Zikr-e-Habib: Salat of the Promised Messiah


This series, Zikr-e-Habib, explores the life of Hazrat Mirza Ghulam Ahmadas, the Promised Messiah and Mahdi, and his sayings, shedding light on his noble character and the impact of his teachings on his followers and the world at large.

M Adam Ahmad, Al Hakam

Raf‘ul Yadayn

Describing how the Promised Messiahas used to perform salat, Hazrat Maulana Syed Muhammad Sarwar Shah Sahibra states:

“[In salat], there is a disagreement on the issue of raf‘ul yadayn (to raise both hands up to the ears every time the takbir [Allahu Akbar] is recited, i.e., before going into ruku‘, prostrating after standing up, and then, just as the hands are raised with the first takbir, repeating the same after the completion of second raka‘ah). The difference is that some people raise their hands after every [takbir] and others do not. The Promised Messiahas […] did not perform raf‘ul yadayn after every [takbir during salat]. However, if someone did it in front of him, he never objected to it.

Saying “amin” aloud

“During congregational salat, there is also a big disagreement on the issue of saying ‘amin’ out loud [after the recitation of Surah al-Fatihah]. However, the practice of the Promised Messiahas, (which is a practice of great weight for preference and proof, and every wise believer can swear on oath that the All-Knowing God approve of it), was that he never said ‘amin’ aloud, and did not object to anyone who said it aloud.


Sajdah-e-sahw [performing two prostrations at the end to rectify the omission or mistake done during salat] is done in such a way that upon finishing the last qa‘dah, and before or after taslim, one says Allahu Akbar and performs two sujud like the two prostrations of the salat, and then say salaam at the end. Generally, if the Hanafites’ imam makes a mistake in their prayer and they have a discussion over it, they perform the whole salat again. They do not consider sajdah-e-sahw enough after having a discussion, even if that discourse is related to the mistake done in that prayer.

“But here [in Qadian], even if there is a discussion [after the salat] regarding the mistake [committed during the prayer], we do not offer the whole prayer again, rather we just perform sajdah-e-sahw in accordance with the Hadith.” (Risala Talim-ul-Islam, Vol. 1, No. 5, pp. 171-188)

Regarding raf‘ul yadayn, the Promised Messiahas said:

“Whether one chooses to do this or not, there is no harm either way for we find mention of both practices in the ahadith. The same conclusion is reached based on the practices of the Ahl al-Hadith and Sunnis, as one sect adheres to raf‘ul yadayn whereas the other does not. It seems as if at one point the Holy Prophetsa adopted raf‘ul yadayn, but later abandoned it.” (Al Badr, 3 April 1903, p. 85; The Review of Religions, Friday Sermon Archives, 27 January 2017)

Hazrat Mirza Bashir Ahmad Sahibra who writes:

“Hafiz Noor Muhammad Sahib, a resident of Faizullah Chak once wrote to me stating, ‘On one occasion I enquired from the Promised Messiahas about repeating Surah al-Fatihah after the imam, raf‘ul yadayn and saying amin. The Promised Messiahas stated that these practices are proven from the ahadith and should be adopted.’”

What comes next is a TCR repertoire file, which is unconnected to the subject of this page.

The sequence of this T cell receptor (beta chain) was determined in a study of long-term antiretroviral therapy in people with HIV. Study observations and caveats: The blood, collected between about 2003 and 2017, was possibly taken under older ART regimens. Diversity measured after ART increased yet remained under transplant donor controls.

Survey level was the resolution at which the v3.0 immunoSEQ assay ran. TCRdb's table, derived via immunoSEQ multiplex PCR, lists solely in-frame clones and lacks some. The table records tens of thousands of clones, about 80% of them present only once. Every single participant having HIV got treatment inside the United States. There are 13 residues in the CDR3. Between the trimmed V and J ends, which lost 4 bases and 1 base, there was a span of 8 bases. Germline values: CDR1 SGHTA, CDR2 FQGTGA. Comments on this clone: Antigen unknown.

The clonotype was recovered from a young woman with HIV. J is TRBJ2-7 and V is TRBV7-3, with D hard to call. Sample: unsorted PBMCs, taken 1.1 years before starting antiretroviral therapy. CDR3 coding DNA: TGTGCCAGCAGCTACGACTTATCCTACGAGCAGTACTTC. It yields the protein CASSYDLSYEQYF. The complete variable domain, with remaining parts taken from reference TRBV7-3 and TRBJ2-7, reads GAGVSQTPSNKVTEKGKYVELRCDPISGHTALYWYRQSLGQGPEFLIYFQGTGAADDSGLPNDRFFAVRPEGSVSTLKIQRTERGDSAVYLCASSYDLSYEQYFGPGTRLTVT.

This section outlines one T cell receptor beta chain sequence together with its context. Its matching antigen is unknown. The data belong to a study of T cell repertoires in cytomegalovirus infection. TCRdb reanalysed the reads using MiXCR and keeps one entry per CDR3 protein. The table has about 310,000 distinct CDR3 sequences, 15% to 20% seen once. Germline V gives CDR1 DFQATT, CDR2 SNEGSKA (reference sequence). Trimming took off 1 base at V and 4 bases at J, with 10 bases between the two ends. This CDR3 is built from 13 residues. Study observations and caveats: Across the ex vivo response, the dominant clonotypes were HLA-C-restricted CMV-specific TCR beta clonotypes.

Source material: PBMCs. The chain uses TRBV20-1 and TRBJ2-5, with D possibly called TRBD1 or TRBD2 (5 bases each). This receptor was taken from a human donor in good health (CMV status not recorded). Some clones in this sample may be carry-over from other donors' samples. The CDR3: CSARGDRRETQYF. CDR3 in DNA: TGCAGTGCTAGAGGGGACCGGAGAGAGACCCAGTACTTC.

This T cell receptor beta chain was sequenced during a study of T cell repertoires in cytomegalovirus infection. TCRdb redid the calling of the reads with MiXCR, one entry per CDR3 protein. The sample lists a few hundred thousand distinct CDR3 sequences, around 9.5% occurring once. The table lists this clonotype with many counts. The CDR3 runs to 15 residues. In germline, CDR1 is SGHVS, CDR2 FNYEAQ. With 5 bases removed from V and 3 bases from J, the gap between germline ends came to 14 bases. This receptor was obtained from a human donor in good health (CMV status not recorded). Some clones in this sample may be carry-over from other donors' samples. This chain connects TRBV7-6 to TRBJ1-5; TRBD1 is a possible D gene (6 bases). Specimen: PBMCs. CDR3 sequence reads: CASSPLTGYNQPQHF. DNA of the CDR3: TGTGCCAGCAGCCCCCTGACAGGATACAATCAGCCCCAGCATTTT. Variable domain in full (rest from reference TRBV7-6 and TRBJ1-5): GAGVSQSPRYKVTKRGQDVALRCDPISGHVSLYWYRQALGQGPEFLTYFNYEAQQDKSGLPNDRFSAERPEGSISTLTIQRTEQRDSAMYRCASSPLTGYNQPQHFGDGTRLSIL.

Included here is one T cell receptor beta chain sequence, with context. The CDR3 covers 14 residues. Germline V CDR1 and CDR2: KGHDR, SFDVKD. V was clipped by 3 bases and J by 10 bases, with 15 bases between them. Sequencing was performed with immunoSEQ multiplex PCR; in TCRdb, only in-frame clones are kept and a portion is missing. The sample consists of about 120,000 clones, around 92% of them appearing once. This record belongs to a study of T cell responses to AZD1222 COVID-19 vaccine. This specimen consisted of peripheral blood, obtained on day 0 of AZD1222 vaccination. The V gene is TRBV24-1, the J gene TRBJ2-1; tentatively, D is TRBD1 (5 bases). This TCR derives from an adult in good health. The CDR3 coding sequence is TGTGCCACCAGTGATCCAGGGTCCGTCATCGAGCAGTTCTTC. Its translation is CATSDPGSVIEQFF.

Hazrat Mirza Bashir Ahmad Sahibra says in this regard, “This humble one would like to mention that repeating Surah al-Fatihah after the imam was a continuous practice of the Promised Messiahas, i.e., repeating Surah al-Fatihah after the imam during the congregational prayer. However, with respect to raf‘ul yadayn and amin bil jahr [reciting amin aloud], I do not believe that the Promised Messiahas ever explicitly instructed to do this. If the Promised Messiahas had deemed these practices obligatory, then he would have established this through his own continuous practice. However, there is no evidence of the Promised Messiahas ever adopting this as a continuous practice. In fact, the general practice of the Promised Messiahas was in contrast to this.”

Hazrat Mirza Bashir Ahmad Sahibra further writes:

“It is my understanding that since there were many parts to the question that Hafiz Sahib asked, the Promised Messiahas only addressed the first part in his answer, i.e., the Promised Messiahas only addressed the issue of reciting Surah al-Fatihah behind the imam – but Allah knows best.’ (Sirat-ul-Mahdi, Vol. 1, narration 592; Ibid.)

Describing raf‘ul yadayn and amin bil jahr to Sahibzada Mirza Bashir Ahmad Sahibra MA, Hazrat Mian Abdullah Sanori Sahibra said:

“Initially, I was strictly a Ghair Muqallid [non-denominational Muslim] and would strictly adhere to raf‘ul yadayn and amin bil jahr, which is to recite the amin loudly. Even after meeting the Promised Messiahas, I continued this practice for some time. After some time, I had the opportunity to offer salat behind the Promised Messiahas. When the salat had finished, whilst turning to me, the Promised Messiahas smiled and said, ‘Mian Abdullah, you have adopted this particular sunnah [practice] long enough.’ The Promised Messiahas was referring to raf‘ul yadayn, i.e., raising up both hands after every takbir.”

Mian Abdullah Sahib further states, “From that day I abandoned the practice of raf‘ul yadayn, in fact, I even stopped amin bil jahr.”

Maulvi Abdullah SanauriSahibra said, “I never once saw the Promised Messiahas adopt raf‘ul yadayn, nor heard him say amin bil jahr, nor did I hear him recite the basmalah [In the name of Allah, the Gracious, the Merciful] out loud.”

Mirza Bashir Ahmad Sahibra further states: